Horsey Hill, Hunts.



b(3). Horsey Hill Fort, stands on the E. bank of the River Nene, in low ground, 300 yards E. of the bridge. The work, about 140 yards long, N. to S. and 110 yards wide and whose area is 5½ acres, consists of a pentagonal fort with bastions, closed at the gorge. It has a continuous rampart, berm and outer ditch, with an entrance in the S. curtain, covered by a slight salient. There are traces round the E. bastion of an outer parapet, shown as continuous on a plan in Stowe, MSS. 1025, p. 56. The inner rampart is 7 ft. above the interior and about 14 ft. above the ditch. The hollow bastions may have served as gun-emplacements. The trace of the work and its flanking bastion suggest a 17th-century origin, probably of the Civil War period. (Plan p. 247.)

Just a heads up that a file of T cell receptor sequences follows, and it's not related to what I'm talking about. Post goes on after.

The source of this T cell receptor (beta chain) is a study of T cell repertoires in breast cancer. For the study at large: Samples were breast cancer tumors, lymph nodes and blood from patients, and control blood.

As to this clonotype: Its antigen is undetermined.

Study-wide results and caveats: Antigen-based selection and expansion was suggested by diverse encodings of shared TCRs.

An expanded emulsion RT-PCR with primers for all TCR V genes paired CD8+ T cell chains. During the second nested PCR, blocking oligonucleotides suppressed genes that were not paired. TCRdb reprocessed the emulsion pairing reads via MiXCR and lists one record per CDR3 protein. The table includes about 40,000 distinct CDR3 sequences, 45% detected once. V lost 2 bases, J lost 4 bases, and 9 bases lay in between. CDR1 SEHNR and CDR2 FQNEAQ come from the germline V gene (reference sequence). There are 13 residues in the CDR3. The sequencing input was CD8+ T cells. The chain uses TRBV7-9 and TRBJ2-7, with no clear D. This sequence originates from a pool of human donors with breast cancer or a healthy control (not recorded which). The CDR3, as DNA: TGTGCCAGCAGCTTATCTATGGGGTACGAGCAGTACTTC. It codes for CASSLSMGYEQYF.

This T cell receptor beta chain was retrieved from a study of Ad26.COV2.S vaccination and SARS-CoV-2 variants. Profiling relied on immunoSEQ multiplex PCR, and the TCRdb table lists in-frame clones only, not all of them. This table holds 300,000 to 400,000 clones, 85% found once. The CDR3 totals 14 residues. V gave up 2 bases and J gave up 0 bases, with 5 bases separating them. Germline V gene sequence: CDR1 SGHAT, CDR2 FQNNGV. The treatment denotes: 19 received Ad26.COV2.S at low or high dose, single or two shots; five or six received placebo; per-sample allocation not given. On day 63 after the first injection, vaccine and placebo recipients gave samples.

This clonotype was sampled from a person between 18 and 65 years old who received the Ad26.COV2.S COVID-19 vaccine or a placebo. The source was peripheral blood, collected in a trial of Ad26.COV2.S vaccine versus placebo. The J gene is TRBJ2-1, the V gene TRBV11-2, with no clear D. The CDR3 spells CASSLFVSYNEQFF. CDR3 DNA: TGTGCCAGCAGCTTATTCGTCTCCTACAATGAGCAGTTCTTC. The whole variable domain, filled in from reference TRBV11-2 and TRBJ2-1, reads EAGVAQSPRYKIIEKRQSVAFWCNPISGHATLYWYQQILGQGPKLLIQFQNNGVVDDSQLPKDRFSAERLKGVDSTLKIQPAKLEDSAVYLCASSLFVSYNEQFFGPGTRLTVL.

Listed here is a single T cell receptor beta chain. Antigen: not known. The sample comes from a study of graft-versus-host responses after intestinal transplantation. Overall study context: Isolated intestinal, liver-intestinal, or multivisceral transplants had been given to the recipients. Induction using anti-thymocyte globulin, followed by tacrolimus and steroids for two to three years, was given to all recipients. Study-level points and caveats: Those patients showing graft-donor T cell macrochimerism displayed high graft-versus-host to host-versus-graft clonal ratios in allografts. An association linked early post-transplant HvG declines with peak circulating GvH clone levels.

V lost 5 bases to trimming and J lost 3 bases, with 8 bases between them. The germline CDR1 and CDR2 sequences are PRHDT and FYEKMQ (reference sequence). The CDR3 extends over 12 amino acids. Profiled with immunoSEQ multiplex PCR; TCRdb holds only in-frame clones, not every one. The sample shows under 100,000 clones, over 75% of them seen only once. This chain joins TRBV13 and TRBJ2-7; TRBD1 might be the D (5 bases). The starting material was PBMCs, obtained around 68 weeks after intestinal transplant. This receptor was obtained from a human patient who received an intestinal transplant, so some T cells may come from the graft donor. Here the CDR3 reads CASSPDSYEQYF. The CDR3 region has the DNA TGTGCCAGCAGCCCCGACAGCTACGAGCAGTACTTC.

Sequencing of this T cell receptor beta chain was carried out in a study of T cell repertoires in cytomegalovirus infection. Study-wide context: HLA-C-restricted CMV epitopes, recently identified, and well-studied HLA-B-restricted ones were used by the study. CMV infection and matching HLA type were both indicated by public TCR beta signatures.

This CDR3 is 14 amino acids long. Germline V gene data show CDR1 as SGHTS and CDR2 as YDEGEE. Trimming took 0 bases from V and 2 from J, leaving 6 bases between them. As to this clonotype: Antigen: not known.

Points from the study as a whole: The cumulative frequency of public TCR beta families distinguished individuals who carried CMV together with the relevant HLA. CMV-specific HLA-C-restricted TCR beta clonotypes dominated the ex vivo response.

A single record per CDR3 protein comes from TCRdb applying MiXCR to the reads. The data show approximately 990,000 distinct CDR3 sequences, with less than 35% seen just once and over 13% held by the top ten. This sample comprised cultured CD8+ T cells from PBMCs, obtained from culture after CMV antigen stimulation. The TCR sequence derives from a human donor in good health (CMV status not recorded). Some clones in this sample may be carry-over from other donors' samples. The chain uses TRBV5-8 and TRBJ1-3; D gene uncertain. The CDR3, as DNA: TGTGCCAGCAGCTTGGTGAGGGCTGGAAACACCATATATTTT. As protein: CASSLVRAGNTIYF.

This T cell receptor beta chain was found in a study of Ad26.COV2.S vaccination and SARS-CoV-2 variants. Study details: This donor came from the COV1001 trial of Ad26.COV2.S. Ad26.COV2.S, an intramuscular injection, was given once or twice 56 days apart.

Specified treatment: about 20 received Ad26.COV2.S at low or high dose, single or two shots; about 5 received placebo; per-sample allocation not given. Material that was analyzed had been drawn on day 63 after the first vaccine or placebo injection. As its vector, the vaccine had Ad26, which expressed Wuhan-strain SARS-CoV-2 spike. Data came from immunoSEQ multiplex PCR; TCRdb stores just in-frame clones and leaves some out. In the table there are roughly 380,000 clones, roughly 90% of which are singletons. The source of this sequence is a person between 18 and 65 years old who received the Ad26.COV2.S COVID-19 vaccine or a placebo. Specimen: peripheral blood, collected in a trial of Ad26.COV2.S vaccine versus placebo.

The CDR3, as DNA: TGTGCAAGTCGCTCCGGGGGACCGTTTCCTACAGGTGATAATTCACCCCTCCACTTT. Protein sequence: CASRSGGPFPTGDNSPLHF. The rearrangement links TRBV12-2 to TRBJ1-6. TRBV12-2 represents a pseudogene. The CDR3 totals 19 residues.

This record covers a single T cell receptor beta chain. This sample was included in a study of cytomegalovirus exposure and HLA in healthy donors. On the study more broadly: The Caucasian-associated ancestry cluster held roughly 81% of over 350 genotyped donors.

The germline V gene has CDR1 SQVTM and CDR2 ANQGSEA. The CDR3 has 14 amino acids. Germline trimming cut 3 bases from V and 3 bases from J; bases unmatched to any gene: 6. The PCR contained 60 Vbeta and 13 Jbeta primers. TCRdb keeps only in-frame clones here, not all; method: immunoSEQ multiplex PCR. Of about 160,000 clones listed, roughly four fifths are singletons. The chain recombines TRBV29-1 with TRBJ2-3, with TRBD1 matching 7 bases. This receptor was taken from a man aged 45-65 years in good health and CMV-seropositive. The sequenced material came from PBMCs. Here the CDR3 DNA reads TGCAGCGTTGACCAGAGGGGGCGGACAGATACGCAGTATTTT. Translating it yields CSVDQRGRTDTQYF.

a(4). Lampass Cross (Plate 50), now re-erected in the Vicarage garden, S. of the church, is said to have stood, formerly, at the junction of the Whittlesey and Farcet roads. The cross is of Barnack stone and of 11th or 12th-century date; it has a wheel-head and shoulder-projections rather lower down. Above these projections on each side face are two bays of panelled arcading with round arches; below the projections are an interlaced design with a device above, on one side, all much weathered. The base is modern.